New trend to stop food waste

Enjoying the main course of kumara, pumpkin and coconut massaman with roti and pickled vegetables...
Enjoying the main course of kumara, pumpkin and coconut massaman with roti and pickled vegetables at an upcycled dinner at Kind Company, Dunedin, is Amber Fitzpatrick (19), of Dunedin. PHOTO: LINDA ROBERTSON
Food that might have been wasted became upcycled carrot crackers, a massaman curry with roti and pickled vegetables.

For dessert, a baked apple date puree dish was topped off with vegan meringue and fruit leather.

Food that could easily be passed over was rescued and served as top-notch nosh at Dunedin’s Kind Company restaurant last night and customers tucked in to a three-course meal.

The dining experience was offered as part of the New Zealand International Science Festival.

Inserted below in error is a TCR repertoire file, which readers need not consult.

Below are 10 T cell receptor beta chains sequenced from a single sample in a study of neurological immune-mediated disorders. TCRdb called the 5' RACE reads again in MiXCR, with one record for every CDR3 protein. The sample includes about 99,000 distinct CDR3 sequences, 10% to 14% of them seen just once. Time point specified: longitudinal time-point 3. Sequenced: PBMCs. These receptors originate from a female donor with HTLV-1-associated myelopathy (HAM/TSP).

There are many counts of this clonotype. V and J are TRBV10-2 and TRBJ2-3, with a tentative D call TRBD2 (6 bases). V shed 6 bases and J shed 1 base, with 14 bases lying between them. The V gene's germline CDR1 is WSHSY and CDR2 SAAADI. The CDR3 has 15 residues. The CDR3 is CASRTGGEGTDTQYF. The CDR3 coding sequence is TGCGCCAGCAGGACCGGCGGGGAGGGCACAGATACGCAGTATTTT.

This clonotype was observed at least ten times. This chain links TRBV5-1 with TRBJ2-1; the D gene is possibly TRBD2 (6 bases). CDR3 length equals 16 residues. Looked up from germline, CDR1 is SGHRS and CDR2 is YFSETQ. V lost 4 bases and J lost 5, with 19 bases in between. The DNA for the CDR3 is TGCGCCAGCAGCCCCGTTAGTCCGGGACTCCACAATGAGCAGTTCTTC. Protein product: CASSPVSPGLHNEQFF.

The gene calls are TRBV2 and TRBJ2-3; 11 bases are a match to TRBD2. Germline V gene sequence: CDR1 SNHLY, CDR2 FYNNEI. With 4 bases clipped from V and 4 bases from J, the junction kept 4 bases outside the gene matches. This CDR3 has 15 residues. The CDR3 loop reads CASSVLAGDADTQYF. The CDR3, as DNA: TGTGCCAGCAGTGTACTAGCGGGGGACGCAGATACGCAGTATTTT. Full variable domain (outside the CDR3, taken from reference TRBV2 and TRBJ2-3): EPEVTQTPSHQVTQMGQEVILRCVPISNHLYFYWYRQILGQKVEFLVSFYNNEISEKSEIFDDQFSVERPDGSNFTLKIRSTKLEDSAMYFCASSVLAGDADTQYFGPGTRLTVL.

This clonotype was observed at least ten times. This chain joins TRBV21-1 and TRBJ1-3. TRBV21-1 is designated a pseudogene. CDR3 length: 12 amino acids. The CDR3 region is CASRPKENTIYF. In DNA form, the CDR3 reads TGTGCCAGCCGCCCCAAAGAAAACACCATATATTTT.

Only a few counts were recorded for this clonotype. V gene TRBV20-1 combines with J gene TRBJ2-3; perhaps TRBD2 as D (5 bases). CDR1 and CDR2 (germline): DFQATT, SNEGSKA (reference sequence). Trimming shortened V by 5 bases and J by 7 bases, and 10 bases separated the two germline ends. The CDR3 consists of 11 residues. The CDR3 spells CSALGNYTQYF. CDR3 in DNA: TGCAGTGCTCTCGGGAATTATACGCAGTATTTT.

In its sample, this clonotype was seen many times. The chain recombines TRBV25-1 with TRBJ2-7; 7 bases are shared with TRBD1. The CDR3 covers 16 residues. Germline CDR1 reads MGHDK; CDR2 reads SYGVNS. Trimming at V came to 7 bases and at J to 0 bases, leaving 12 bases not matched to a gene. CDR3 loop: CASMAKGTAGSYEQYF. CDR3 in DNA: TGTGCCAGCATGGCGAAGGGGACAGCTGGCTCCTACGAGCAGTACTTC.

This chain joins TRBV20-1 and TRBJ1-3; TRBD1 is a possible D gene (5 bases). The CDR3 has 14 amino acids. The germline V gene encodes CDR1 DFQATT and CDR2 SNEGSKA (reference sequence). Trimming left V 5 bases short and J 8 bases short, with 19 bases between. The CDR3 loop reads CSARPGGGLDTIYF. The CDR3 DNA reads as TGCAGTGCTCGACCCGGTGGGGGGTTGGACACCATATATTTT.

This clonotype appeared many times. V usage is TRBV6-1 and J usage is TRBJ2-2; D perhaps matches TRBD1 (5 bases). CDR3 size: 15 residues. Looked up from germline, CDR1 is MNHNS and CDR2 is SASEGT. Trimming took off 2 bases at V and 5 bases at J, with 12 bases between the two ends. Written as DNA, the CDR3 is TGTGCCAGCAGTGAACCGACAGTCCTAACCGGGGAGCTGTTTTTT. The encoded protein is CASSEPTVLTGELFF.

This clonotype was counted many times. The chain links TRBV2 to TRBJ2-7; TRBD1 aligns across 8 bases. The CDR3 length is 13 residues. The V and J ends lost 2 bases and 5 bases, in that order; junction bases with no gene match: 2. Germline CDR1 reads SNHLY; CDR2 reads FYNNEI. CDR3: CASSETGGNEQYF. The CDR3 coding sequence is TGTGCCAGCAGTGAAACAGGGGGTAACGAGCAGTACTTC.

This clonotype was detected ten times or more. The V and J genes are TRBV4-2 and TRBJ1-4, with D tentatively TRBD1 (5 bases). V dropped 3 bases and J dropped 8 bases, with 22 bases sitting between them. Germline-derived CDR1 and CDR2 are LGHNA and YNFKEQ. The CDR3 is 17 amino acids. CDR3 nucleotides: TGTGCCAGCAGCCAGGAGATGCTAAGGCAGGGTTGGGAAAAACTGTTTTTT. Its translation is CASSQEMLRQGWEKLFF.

University of Otago medical student Amber Fitzpatrick relished her assignment.

"It was delicious, all of it," she said.

Her flatmate, bachelor of arts student Lydia O’Callaghan, described a pickled red cabbage garnished with coriander, among other treats.

"Really tasty" was her verdict.

Both were vegetarians interested in the environment and reducing food waste.

University of Otago food-waste innovation research stream director Associate Prof Miranda Mirosa said upcycling food was a trend gaining momentum.

An example was citizen craft beers, which were made using rescued unsold bread to replace a quarter of the malted barley in each brew.

Student groups made fruit leather from blemished persimmons and crackers from unsightly carrots.

Food for the meal was supplied by KiwiHarvest, a food rescue organisation that originated in Dunedin.

It was prepared by chefs from Everybody Eats and No 7 Balmac.

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